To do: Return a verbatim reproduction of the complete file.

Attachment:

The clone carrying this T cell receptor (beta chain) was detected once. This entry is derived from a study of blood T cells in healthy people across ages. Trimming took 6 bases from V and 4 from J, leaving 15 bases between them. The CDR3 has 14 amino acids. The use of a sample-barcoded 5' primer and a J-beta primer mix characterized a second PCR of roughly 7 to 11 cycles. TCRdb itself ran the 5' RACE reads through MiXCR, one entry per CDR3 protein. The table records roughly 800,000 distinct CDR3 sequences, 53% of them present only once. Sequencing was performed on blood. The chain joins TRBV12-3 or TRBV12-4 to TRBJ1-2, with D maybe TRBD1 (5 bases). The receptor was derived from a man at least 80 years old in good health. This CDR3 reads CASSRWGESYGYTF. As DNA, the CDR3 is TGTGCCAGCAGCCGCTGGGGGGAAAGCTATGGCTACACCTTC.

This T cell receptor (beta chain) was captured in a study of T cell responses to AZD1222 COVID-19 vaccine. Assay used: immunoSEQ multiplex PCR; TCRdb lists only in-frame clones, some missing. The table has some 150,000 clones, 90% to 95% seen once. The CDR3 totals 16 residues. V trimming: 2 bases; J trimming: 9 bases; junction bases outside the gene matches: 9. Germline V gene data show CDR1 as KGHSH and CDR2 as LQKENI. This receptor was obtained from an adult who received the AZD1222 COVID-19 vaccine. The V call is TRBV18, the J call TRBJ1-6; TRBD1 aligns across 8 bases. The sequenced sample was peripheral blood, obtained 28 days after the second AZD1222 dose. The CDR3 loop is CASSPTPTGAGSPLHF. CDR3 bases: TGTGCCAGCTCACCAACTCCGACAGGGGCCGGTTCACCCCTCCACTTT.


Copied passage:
The clone carrying this T cell receptor (beta chain) was detected once. This entry is derived from a study of blood T cells in healthy people across ages. Trimming took 6 bases from V and 4 from J, leaving 15 bases between them. The CDR3 has 14 amino acids. The use of a sample-barcoded 5' primer and a J-beta primer mix characterized a second PCR of roughly 7 to 11 cycles. TCRdb itself ran the 5' RACE reads through MiXCR, one entry per CDR3 protein. The table records roughly 800,000 distinct CDR3 sequences, 53% of them present only once. Sequencing was performed on blood. The chain joins TRBV12-3 or TRBV12-4 to TRBJ1-2, with D maybe TRBD1 (5 bases). The receptor was derived from a man at least 80 years old in good health. This CDR3 reads CASSRWGESYGYTF. As DNA, the CDR3 is TGTGCCAGCAGCCGCTGGGGGGAAAGCTATGGCTACACCTTC.

This T cell receptor (beta chain) was captured in a study of T cell responses to AZD1222 COVID-19 vaccine. Assay used: immunoSEQ multiplex PCR; TCRdb lists only in-frame clones, some missing. The table has some 150,000 clones, 90% to 95% seen once. The CDR3 totals 16 residues. V trimming: 2 bases; J trimming: 9 bases; junction bases outside the gene matches: 9. Germline V gene data show CDR1 as KGHSH and CDR2 as LQKENI. This receptor was obtained from an adult who received the AZD1222 COVID-19 vaccine. The V call is TRBV18, the J call TRBJ1-6; TRBD1 aligns across 8 bases. The sequenced sample was peripheral blood, obtained 28 days after the second AZD1222 dose. The CDR3 loop is CASSPTPTGAGSPLHF. CDR3 bases: TGTGCCAGCTCACCAACTCCGACAGGGGCCGGTTCACCCCTCCACTTT.